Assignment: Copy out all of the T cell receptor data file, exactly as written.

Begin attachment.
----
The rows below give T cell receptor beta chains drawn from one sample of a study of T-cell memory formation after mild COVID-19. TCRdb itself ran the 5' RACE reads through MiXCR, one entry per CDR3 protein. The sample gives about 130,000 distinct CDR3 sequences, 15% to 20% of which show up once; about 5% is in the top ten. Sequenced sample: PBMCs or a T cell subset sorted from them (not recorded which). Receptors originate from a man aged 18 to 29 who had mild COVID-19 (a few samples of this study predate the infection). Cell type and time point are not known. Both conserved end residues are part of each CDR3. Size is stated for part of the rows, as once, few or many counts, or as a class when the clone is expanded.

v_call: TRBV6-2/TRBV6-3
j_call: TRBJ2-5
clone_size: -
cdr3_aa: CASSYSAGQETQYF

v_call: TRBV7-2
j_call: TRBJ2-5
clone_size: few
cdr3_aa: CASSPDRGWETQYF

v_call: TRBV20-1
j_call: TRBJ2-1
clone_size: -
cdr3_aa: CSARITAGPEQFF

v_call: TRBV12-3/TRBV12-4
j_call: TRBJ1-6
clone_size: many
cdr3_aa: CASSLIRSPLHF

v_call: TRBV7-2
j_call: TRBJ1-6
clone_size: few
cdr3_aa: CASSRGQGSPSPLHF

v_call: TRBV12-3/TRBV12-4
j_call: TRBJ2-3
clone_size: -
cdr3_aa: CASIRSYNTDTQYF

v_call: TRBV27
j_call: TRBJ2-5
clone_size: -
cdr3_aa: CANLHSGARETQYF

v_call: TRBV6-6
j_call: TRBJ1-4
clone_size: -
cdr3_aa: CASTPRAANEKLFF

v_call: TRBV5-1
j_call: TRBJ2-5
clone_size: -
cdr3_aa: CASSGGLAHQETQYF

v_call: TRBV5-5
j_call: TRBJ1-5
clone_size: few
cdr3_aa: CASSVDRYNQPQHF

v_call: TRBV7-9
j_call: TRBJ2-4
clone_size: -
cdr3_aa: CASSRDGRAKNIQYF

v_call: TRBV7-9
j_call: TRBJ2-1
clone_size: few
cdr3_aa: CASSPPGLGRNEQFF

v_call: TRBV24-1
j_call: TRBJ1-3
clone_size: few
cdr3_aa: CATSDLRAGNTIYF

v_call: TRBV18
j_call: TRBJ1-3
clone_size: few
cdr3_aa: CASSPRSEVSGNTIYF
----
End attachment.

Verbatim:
The rows below give T cell receptor beta chains drawn from one sample of a study of T-cell memory formation after mild COVID-19. TCRdb itself ran the 5' RACE reads through MiXCR, one entry per CDR3 protein. The sample gives about 130,000 distinct CDR3 sequences, 15% to 20% of which show up once; about 5% is in the top ten. Sequenced sample: PBMCs or a T cell subset sorted from them (not recorded which). Receptors originate from a man aged 18 to 29 who had mild COVID-19 (a few samples of this study predate the infection). Cell type and time point are not known. Both conserved end residues are part of each CDR3. Size is stated for part of the rows, as once, few or many counts, or as a class when the clone is expanded.

v_call: TRBV6-2/TRBV6-3
j_call: TRBJ2-5
clone_size: -
cdr3_aa: CASSYSAGQETQYF

v_call: TRBV7-2
j_call: TRBJ2-5
clone_size: few
cdr3_aa: CASSPDRGWETQYF

v_call: TRBV20-1
j_call: TRBJ2-1
clone_size: -
cdr3_aa: CSARITAGPEQFF

v_call: TRBV12-3/TRBV12-4
j_call: TRBJ1-6
clone_size: many
cdr3_aa: CASSLIRSPLHF

v_call: TRBV7-2
j_call: TRBJ1-6
clone_size: few
cdr3_aa: CASSRGQGSPSPLHF

v_call: TRBV12-3/TRBV12-4
j_call: TRBJ2-3
clone_size: -
cdr3_aa: CASIRSYNTDTQYF

v_call: TRBV27
j_call: TRBJ2-5
clone_size: -
cdr3_aa: CANLHSGARETQYF

v_call: TRBV6-6
j_call: TRBJ1-4
clone_size: -
cdr3_aa: CASTPRAANEKLFF

v_call: TRBV5-1
j_call: TRBJ2-5
clone_size: -
cdr3_aa: CASSGGLAHQETQYF

v_call: TRBV5-5
j_call: TRBJ1-5
clone_size: few
cdr3_aa: CASSVDRYNQPQHF

v_call: TRBV7-9
j_call: TRBJ2-4
clone_size: -
cdr3_aa: CASSRDGRAKNIQYF

v_call: TRBV7-9
j_call: TRBJ2-1
clone_size: few
cdr3_aa: CASSPPGLGRNEQFF

v_call: TRBV24-1
j_call: TRBJ1-3
clone_size: few
cdr3_aa: CATSDLRAGNTIYF

v_call: TRBV18
j_call: TRBJ1-3
clone_size: few
cdr3_aa: CASSPRSEVSGNTIYF